It’s really quite the education directing scenes in a foreign language. Not only do you have to take the time to explore the character and subtext of any scene, you have to check whether that even applies to the culture that you’re in, whether the words are saying exactly what you think they’re saying and wait for all those discussions to move back and forth between everyone in the rehearsal room in both languages. It can be very time consuming. But then really rewarding when the feel of the scene comes into focus, without resorting to hideous vocal mannerisms of how you want the line to sound. I’ve talked to the cast about previous shows they’ve done and their experience of being told how to do everything in the show, which is not how Simon has ever approached Priscilla worldwide. In fact, we tend to change the blocking to suit our cast’s instincts everywhere we go.
Since last we met –
-Music calls continued
-The cast took us out for drinks to Elephant, a gay bar in the Porta Venezia area. Lots of fun with a new type of shot for me – rum followed by pear – lots of fun till I had to deal with the next day, that is.
-We finished music calls and did another round of auditions for the final swing and the final Benji. They don’t have a tradition of swings here, so most actors don’t like to take the role, seeing it as “person who doesn’t get onstage”. However, in any commercial musical, the swings are invaluable and get onstage, well, all the time. It’s such a valuable skill and requires such a mix of physical and vocal ability, with the crucial extra skill to see yourself in a puzzle – so we’re trying to educate them as to how important it is.
-Tuesday we read through the script for the first time, with all the songs intact. I love the first read through – it can be scary, as you realise how far it is to go in developing the show, but there’s always the discoveries as to who has a unique take on something that you’ve never seen before. It’s pretty clear how much of Priscilla in on the internet now as I was seeing other actors that I’ve worked with being channelled at times.
-In the hecklers scene after “Raining Men” the eight guys gave a very robust set of interjections with quite jolly masculine laughter. I said that cliched gays in Australia laugh at a certain pitch. I thought maybe that was something that would be lost in translation, but no, they only needed guidance and the stage suddenly turned into Stonewall.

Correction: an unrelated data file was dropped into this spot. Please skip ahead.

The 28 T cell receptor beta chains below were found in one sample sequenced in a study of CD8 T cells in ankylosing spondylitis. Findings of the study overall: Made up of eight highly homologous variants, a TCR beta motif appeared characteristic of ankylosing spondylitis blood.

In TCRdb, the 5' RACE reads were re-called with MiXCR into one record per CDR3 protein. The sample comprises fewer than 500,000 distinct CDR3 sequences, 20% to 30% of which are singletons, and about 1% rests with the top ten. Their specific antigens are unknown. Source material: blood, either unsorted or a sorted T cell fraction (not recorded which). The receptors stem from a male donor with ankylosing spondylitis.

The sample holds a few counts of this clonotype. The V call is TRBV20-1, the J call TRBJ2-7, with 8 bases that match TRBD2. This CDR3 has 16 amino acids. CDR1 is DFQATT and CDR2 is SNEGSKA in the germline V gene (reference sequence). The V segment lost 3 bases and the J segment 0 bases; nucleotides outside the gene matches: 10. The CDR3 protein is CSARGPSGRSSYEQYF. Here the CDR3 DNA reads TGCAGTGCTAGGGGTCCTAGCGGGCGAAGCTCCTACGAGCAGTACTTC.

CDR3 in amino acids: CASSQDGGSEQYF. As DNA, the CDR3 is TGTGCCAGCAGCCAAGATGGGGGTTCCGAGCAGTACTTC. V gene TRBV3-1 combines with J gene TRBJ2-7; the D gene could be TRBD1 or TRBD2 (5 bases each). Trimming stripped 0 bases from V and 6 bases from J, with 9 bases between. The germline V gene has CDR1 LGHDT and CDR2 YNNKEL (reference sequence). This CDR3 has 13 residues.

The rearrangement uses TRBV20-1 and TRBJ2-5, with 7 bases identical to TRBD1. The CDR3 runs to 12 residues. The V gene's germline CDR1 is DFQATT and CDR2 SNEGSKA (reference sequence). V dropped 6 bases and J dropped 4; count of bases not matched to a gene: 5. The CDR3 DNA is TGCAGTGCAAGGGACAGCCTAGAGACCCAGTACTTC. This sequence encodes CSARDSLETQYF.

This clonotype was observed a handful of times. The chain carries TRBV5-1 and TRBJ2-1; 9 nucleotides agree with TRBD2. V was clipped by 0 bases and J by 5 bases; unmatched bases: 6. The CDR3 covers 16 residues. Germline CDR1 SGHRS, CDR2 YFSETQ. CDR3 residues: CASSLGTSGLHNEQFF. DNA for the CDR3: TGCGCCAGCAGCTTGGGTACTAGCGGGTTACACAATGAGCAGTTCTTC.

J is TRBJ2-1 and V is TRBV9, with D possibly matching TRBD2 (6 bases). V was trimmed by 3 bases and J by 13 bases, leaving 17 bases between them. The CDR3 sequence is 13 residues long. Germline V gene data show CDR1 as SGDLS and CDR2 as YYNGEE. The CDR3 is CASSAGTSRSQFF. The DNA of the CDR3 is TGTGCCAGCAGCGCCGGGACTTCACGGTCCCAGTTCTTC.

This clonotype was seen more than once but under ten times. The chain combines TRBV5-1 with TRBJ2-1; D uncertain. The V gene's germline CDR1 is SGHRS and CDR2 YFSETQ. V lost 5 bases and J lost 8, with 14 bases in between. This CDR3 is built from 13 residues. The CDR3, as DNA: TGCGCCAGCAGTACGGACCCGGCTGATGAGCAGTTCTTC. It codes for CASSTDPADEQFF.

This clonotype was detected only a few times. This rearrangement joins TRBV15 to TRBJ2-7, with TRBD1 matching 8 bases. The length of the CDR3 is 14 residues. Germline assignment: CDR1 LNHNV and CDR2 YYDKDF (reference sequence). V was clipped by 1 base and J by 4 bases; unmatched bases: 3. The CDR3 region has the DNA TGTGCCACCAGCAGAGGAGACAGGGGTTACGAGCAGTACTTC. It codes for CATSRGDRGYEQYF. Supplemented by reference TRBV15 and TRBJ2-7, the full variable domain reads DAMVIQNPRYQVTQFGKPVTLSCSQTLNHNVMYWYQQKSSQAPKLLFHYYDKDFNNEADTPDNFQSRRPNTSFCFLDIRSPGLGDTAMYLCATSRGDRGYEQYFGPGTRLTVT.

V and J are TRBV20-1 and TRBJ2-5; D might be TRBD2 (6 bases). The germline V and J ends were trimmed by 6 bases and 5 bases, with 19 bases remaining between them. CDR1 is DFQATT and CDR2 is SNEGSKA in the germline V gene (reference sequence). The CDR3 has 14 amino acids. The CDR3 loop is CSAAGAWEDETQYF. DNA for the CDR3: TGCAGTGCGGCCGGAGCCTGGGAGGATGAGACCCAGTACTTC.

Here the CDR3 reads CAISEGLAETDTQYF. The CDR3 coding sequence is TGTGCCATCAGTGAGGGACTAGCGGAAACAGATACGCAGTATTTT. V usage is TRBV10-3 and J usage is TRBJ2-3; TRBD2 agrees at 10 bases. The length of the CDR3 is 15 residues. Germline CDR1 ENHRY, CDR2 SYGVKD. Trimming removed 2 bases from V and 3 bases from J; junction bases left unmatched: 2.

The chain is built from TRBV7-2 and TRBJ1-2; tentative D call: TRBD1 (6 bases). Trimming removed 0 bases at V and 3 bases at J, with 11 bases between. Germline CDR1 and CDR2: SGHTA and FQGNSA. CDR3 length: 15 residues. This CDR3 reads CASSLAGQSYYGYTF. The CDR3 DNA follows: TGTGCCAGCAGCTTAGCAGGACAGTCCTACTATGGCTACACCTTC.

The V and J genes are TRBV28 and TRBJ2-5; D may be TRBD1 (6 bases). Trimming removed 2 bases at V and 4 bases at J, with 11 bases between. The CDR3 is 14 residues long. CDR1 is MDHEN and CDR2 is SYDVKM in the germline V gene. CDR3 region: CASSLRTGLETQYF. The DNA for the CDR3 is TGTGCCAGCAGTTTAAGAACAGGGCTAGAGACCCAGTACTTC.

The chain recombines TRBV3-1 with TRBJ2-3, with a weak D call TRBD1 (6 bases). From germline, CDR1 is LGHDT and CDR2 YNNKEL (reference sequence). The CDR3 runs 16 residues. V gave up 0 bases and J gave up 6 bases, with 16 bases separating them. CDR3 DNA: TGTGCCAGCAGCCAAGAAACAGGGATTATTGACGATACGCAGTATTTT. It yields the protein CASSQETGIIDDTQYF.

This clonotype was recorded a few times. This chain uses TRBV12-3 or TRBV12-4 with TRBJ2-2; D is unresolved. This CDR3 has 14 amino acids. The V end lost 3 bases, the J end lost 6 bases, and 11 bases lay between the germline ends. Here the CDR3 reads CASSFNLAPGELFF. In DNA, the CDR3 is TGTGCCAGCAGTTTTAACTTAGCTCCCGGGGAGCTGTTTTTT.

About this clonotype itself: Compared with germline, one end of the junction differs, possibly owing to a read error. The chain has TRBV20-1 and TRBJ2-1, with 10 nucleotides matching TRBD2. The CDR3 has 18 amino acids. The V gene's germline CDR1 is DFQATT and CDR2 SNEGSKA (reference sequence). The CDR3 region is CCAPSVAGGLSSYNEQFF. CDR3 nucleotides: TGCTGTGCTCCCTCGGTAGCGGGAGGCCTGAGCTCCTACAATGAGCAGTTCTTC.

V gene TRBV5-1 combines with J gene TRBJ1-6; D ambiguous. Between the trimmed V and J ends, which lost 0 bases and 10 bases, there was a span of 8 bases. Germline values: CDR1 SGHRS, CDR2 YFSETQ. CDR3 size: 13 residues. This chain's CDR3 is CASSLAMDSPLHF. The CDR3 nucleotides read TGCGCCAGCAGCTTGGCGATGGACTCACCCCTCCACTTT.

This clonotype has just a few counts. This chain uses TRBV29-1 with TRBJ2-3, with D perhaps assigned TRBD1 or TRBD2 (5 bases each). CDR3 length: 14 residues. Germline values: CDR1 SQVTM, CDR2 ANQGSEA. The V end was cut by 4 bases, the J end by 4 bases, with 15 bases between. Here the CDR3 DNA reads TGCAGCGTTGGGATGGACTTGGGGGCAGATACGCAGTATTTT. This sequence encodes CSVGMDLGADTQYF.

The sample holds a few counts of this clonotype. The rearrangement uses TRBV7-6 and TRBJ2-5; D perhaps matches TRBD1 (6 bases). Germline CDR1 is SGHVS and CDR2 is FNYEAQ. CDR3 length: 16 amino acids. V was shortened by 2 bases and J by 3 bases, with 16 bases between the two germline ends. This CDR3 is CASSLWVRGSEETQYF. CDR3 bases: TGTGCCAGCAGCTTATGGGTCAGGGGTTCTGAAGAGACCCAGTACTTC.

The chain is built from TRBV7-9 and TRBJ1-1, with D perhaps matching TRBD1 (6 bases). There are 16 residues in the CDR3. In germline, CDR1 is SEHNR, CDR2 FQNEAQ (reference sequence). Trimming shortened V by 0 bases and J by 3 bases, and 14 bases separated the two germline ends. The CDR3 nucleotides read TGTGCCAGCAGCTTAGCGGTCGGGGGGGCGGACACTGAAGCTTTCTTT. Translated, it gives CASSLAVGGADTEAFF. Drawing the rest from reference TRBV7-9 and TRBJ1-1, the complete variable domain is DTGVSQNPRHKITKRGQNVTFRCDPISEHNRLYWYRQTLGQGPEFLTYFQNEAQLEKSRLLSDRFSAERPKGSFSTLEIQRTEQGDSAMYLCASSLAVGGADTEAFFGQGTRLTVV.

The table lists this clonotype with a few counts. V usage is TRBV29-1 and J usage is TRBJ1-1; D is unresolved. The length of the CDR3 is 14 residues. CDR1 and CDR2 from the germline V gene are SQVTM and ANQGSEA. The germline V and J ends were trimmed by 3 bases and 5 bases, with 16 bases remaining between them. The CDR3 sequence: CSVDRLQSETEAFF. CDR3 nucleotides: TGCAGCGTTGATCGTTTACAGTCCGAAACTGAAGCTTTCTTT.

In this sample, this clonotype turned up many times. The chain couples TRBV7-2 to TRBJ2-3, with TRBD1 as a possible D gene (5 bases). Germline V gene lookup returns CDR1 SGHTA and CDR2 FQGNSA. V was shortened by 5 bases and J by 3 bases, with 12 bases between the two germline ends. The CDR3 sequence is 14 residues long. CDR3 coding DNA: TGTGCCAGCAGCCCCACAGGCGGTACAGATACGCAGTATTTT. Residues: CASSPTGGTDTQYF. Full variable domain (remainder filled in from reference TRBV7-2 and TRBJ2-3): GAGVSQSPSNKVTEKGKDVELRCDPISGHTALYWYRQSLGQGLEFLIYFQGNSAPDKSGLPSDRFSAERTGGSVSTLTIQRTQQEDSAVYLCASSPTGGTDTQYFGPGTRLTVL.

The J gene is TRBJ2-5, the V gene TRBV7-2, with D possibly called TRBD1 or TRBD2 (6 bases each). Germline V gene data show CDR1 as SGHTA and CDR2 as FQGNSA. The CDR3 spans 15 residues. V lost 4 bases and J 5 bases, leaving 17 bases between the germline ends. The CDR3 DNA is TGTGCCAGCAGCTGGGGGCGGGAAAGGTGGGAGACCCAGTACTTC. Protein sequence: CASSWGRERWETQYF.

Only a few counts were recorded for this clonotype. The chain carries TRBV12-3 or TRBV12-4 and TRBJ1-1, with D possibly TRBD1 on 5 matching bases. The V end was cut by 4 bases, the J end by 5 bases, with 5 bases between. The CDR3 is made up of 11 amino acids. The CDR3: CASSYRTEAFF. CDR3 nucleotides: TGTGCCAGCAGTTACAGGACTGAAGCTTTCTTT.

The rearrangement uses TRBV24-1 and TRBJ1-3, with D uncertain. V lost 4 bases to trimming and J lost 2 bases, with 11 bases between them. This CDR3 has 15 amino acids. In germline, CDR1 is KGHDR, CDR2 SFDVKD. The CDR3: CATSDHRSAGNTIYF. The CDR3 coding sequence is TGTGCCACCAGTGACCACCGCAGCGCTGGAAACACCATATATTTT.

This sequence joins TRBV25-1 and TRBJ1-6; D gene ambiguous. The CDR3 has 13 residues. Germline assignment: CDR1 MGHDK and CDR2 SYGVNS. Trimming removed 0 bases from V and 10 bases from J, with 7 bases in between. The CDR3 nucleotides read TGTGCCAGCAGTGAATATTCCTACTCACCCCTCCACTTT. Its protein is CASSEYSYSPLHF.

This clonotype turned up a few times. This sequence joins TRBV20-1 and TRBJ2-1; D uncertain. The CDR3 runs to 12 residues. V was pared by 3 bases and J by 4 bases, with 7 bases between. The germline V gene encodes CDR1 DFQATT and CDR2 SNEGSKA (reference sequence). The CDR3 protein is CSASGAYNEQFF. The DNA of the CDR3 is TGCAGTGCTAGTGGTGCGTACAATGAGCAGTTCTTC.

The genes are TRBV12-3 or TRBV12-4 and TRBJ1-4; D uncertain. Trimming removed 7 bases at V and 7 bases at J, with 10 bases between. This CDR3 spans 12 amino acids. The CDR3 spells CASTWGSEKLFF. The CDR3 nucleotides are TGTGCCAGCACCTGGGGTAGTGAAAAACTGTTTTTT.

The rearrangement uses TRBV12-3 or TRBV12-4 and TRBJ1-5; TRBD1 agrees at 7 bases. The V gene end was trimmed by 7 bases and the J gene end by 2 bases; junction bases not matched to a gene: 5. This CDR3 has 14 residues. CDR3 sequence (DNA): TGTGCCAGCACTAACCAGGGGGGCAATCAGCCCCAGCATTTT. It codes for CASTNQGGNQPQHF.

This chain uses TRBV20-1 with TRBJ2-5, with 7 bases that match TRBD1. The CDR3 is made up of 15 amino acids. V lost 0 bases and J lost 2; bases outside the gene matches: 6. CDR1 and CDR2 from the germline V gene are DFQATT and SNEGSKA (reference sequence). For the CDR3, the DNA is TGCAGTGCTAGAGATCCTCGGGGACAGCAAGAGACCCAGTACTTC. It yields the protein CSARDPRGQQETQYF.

-Moved onto the Marion and Tick phone call. This scene has had more work on it than any other in Priscilla. It has truly been rewritten every single time we’ve come back to look at the show. It used to be an eight line scene, then moved to twelve or so. Then a larger scene where Benji appeared visually and “Say a Little Prayer” appeared in the first part of the show and Farrah was added (chiefly because Miss Understanding couldn’t come offstage to chat to Tick, as would have been helpful). This is the basic version that has stayed, though the dialogue changes with every production. Benji disappeared in London, then returned in New York with much cute and poignant dialogue. Which just made the part that little bit harder to cast.
Rehearsing this scene was good – Anto and Alice are naturals in their roles and Toto gave a convincing Benji. But as we work through the translation a line will come up that I just know isn’t doing the work it should – in this case;
“You’ve had six years, Tick, rehearsals are over.”
We had the opposite language problem here than we usually do, in that instead of an English word having two meanings, the word for rehearsals is “prove” which also means “to do something”. So where we wanted to use a theatrical metaphor to say Tick’s time preparing is ready, the audience would really only hear
“You’ve had six years, Tick, do something.”
Which is a little too emphatic and not terribly subtle. So much discussion was had then about how to tweak the original line to have our cake and eat it, too. Because most bilingual speakers have worked as a translator at some point, everyone has strong opinions, strong, LONG opinions about the best way to tackle this. Ie, lots of chat, not so much rehearsal. I’ve decided that we need to point out a problem, then email the translators for a solution, rather than try any democratic approach. If I want to get the show on, that is.
We staged “What’s Love” with our wonderful Miss Understanding, Andrea – he’s on top of everything and is a joy. Gianluca, our Farrah could probably go on without makeup and be believable, he’s so pretty.
Today we recapped the Funeral and the scene after it. It’s essentially mise-en-scene, mourners meeting each other and changing positions behind a scene that is plot related and has one of the biggest laughs in the show –
“You’ve got to be fucking joking” OR
“Mi stai prendendo per il culo” – literally “Are you pulling my ass around?”
Staging the post-Funeral scene is my bete noire, but was surprisingly easy today.
Then it was time for “Material Girl”. Watching four hot Italian dancers and a superflexible Felicia, this wasn’t the hardest way I’ve ever earned a salary. There isn’t much to say about these five hours – through the tears, hard work and a lot of sweat, art was made.
Not in Bernadette’s opinion, of course and Simone is feeling the pain the former diva experiences watching Felicia exquisitely. It’s quite delightful. The tension between her and Adam is already on point and will only grow from here. Tomorrow, we Go West!